Really Effective Reading

28 Apr, 2021

By the time you get to University reading is second nature, and you might even have had some practice with self-directed study and research – however, a degree (or higher) level course requires a different style of reading which is focussed around requirement and comprehension.

The Requirement

When faced with a lengthy text book it is important to understand what it is you want to get from reading it, are there specific questions you want answered; are you reading to give yourself a more detailed understanding of a topic; are you studying to give depth to an essay you’re writing. Understanding this upfront can change how you approach the text and there are some simple steps you can take to make this part of the process flawless.

  1. 1. Define your purpose – what do you need to get from the reading?
  2. 2. Do a chapter and synopsis review – where is the information you need contained? Across one chapter or several?
  3. 3. Write a list of questions – make sure these are mapped out so that you can be sure you’re getting all the information you need from the text.

The Comprehension

Reading and understanding are two very different things. We absorb written information all the time – often subconsciously – in order to make decisions. However, when you are reading for study you need to ensure that the information you are reading is absorbed and processed in order to be useful to you in the future. There are some simple ways that you can do this:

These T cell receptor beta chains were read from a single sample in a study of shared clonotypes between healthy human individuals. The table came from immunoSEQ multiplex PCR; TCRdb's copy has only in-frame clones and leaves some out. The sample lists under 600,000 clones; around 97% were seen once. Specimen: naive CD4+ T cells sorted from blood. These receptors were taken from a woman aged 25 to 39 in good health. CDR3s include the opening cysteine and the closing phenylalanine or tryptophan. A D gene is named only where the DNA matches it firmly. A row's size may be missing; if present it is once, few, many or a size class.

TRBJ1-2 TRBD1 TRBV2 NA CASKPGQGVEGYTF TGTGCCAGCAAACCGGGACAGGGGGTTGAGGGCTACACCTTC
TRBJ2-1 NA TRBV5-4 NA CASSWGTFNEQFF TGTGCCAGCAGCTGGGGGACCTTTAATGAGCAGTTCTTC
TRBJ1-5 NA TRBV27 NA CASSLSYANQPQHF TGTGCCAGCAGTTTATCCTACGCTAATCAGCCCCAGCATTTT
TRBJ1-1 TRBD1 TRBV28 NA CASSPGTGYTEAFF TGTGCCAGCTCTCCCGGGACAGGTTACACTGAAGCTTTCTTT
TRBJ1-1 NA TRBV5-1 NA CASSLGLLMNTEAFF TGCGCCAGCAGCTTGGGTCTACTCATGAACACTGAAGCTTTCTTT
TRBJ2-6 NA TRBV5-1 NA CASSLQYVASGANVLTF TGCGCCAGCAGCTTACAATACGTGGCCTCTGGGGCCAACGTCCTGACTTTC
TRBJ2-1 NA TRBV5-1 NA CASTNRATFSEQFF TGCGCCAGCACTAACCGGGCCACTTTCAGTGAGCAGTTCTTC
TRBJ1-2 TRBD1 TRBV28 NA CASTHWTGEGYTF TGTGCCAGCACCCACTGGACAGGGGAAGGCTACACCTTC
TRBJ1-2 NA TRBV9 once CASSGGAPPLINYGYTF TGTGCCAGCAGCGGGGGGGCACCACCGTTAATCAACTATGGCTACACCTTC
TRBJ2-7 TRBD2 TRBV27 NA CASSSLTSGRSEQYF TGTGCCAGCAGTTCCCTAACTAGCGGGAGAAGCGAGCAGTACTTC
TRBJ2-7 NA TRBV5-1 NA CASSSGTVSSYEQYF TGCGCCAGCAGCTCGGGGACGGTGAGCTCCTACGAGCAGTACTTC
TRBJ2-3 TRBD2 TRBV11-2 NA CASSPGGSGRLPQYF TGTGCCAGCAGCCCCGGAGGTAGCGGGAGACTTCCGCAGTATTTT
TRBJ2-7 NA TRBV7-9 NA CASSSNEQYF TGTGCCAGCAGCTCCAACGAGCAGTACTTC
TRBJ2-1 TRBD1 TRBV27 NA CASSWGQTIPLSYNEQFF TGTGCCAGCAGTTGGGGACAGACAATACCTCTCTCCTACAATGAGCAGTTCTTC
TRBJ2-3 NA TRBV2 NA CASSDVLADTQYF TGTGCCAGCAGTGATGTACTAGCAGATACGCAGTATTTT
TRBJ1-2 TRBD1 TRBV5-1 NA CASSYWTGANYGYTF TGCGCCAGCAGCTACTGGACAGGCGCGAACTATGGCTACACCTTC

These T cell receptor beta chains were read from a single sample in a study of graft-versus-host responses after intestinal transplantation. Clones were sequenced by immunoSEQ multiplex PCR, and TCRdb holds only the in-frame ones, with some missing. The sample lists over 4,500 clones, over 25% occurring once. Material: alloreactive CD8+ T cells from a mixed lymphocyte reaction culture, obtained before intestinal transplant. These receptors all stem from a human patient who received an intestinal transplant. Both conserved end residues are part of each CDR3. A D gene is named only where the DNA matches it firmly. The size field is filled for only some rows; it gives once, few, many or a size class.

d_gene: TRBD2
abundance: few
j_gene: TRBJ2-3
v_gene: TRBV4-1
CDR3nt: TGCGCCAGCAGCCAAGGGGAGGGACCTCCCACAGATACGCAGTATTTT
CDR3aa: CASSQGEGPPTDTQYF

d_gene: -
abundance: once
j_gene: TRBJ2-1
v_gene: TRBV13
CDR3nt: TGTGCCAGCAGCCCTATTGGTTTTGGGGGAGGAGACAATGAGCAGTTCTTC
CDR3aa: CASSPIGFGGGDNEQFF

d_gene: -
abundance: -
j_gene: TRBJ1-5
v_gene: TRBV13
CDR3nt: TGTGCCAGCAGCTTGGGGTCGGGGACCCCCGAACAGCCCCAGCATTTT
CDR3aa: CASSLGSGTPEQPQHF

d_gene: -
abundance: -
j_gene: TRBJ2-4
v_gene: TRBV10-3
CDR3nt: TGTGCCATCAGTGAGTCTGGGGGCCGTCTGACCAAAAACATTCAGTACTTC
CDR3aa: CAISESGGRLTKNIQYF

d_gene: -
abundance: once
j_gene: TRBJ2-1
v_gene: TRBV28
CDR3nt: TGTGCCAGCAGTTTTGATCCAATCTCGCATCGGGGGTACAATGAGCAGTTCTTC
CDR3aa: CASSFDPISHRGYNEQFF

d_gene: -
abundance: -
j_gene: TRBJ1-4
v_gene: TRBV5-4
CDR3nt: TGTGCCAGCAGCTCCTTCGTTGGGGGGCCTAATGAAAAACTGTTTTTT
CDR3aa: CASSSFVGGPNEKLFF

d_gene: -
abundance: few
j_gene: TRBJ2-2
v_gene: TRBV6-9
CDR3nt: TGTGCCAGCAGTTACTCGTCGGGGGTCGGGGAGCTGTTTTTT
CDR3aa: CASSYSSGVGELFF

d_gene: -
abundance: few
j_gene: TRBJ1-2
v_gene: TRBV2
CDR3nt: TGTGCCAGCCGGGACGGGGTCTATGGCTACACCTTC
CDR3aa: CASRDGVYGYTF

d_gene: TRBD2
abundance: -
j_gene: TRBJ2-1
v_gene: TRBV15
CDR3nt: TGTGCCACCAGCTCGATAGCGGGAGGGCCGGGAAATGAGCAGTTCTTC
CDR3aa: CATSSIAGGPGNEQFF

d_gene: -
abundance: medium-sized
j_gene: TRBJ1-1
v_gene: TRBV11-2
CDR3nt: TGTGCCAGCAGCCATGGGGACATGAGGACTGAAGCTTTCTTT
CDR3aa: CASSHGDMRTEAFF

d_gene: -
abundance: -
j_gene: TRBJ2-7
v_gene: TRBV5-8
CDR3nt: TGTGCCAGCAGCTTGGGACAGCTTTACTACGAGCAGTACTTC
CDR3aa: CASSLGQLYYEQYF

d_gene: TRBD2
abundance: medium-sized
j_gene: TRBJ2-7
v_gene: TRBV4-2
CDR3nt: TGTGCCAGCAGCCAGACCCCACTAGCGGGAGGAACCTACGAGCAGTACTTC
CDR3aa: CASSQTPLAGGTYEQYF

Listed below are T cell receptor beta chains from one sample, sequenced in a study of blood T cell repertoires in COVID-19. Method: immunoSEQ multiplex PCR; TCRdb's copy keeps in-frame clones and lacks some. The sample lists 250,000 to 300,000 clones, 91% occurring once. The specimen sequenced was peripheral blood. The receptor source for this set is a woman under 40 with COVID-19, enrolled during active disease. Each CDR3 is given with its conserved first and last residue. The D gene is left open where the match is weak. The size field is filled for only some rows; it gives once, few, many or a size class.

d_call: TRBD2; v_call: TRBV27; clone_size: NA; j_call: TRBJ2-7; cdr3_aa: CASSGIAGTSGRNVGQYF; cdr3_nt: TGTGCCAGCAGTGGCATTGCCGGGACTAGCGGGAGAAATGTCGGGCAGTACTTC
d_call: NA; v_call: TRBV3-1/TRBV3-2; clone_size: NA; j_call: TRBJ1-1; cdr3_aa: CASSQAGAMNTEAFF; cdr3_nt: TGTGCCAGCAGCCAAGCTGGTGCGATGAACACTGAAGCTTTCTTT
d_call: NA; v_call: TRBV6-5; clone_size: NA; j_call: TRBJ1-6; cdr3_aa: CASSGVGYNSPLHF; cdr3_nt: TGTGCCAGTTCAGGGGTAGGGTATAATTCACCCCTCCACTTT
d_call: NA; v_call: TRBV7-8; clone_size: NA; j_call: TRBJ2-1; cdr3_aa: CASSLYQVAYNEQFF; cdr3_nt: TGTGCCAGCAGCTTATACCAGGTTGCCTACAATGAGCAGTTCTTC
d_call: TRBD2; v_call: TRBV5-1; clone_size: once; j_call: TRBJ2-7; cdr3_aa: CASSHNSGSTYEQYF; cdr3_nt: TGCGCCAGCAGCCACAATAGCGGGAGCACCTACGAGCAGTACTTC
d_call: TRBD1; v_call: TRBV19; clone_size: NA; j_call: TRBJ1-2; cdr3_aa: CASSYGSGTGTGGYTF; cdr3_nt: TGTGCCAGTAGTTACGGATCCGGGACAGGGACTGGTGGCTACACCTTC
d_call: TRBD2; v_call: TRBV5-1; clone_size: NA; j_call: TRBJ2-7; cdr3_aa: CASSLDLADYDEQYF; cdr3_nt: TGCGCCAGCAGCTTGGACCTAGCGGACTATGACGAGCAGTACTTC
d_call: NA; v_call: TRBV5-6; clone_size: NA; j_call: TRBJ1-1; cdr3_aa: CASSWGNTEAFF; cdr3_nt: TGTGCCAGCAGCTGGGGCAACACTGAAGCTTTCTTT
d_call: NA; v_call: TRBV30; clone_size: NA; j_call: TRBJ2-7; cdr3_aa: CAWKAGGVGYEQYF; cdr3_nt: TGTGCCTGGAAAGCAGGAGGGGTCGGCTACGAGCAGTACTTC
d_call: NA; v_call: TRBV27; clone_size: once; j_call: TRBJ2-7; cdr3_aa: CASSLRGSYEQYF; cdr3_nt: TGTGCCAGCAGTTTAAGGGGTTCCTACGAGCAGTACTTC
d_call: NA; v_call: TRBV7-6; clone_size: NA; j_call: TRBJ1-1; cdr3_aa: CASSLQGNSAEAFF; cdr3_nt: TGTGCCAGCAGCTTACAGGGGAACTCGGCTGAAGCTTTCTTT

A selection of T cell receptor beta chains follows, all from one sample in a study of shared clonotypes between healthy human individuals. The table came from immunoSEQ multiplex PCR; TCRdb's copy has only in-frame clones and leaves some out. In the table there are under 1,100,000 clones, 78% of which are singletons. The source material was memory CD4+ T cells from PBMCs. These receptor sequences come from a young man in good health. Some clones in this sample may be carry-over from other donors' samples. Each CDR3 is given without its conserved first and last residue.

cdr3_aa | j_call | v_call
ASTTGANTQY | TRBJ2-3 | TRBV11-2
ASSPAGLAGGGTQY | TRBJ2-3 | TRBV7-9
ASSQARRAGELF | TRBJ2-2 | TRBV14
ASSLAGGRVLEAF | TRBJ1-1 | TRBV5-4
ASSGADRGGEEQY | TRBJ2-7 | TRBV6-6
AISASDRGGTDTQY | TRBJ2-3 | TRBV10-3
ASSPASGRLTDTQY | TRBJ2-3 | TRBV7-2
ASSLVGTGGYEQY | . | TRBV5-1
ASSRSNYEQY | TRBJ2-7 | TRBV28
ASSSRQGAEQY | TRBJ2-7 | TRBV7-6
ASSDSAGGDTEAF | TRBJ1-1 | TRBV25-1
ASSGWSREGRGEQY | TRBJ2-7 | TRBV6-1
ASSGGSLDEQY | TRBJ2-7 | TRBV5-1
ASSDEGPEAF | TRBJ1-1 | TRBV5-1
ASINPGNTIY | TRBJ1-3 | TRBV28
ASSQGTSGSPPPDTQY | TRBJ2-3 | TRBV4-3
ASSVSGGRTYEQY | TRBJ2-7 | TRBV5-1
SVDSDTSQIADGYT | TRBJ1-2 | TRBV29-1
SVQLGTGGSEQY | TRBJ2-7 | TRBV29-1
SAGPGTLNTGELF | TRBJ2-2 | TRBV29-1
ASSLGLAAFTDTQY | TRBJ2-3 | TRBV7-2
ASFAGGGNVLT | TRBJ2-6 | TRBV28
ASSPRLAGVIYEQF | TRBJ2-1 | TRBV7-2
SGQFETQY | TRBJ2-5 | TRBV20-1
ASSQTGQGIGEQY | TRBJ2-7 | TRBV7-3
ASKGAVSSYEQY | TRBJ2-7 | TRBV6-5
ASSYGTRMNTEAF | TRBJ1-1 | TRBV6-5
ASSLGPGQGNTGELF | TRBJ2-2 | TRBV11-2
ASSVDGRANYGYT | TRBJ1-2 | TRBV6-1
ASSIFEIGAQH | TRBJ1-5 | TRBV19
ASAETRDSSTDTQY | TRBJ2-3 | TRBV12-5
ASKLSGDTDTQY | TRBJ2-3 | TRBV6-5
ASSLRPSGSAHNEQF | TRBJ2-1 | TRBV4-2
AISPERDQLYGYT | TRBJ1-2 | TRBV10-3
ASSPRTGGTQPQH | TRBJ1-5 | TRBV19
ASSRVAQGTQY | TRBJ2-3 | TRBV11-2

1. 1. Read out loud – often the act of reading out loud means we slow down and focus on all of the words rather than the general meaning
  2. 2. Highlight the good stuff – where there are parts that are particularly significant or can be used to trigger wider memories highlight these (in text or in your notes) as an aide memoire
  3. 3. Draw it out – rewriting and mapping out information in whatever form suits you helps your memory retain it and recall it more easily
  4. 4. Review it – once you’ve been through make sure you’ve answered all of your initial questions from the requirement stage and that you have understood everything you’ve read.
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